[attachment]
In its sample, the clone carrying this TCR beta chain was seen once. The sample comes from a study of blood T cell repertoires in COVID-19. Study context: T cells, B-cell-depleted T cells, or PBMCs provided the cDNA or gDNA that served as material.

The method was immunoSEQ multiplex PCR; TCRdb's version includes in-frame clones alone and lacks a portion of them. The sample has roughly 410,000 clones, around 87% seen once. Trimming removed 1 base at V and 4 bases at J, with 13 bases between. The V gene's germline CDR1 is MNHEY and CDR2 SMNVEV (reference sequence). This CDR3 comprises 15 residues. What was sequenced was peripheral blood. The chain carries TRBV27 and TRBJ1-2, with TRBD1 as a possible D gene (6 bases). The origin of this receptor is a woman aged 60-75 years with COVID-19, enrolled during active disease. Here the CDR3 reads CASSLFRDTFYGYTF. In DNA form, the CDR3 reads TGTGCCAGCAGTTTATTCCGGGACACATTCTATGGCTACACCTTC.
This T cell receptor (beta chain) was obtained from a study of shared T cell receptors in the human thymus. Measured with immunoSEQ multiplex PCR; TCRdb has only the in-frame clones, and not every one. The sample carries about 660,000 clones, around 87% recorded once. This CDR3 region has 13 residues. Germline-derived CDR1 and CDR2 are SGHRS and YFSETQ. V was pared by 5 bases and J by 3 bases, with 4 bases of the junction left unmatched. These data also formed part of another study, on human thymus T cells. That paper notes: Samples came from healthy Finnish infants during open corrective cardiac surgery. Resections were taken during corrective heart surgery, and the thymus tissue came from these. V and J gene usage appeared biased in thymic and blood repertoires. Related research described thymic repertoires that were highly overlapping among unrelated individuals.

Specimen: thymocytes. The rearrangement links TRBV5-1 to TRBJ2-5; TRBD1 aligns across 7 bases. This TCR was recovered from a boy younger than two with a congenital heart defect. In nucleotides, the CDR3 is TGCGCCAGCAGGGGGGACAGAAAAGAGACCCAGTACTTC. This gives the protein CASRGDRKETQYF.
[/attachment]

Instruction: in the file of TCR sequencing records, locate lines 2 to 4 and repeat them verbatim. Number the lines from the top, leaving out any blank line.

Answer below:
The method was immunoSEQ multiplex PCR; TCRdb's version includes in-frame clones alone and lacks a portion of them. The sample has roughly 410,000 clones, around 87% seen once. Trimming removed 1 base at V and 4 bases at J, with 13 bases between. The V gene's germline CDR1 is MNHEY and CDR2 SMNVEV (reference sequence). This CDR3 comprises 15 residues. What was sequenced was peripheral blood. The chain carries TRBV27 and TRBJ1-2, with TRBD1 as a possible D gene (6 bases). The origin of this receptor is a woman aged 60-75 years with COVID-19, enrolled during active disease. Here the CDR3 reads CASSLFRDTFYGYTF. In DNA form, the CDR3 reads TGTGCCAGCAGTTTATTCCGGGACACATTCTATGGCTACACCTTC.
This T cell receptor (beta chain) was obtained from a study of shared T cell receptors in the human thymus. Measured with immunoSEQ multiplex PCR; TCRdb has only the in-frame clones, and not every one. The sample carries about 660,000 clones, around 87% recorded once. This CDR3 region has 13 residues. Germline-derived CDR1 and CDR2 are SGHRS and YFSETQ. V was pared by 5 bases and J by 3 bases, with 4 bases of the junction left unmatched. These data also formed part of another study, on human thymus T cells. That paper notes: Samples came from healthy Finnish infants during open corrective cardiac surgery. Resections were taken during corrective heart surgery, and the thymus tissue came from these. V and J gene usage appeared biased in thymic and blood repertoires. Related research described thymic repertoires that were highly overlapping among unrelated individuals.

Specimen: thymocytes. The rearrangement links TRBV5-1 to TRBJ2-5; TRBD1 aligns across 7 bases. This TCR was recovered from a boy younger than two with a congenital heart defect. In nucleotides, the CDR3 is TGCGCCAGCAGGGGGGACAGAAAAGAGACCCAGTACTTC. This gives the protein CASRGDRKETQYF.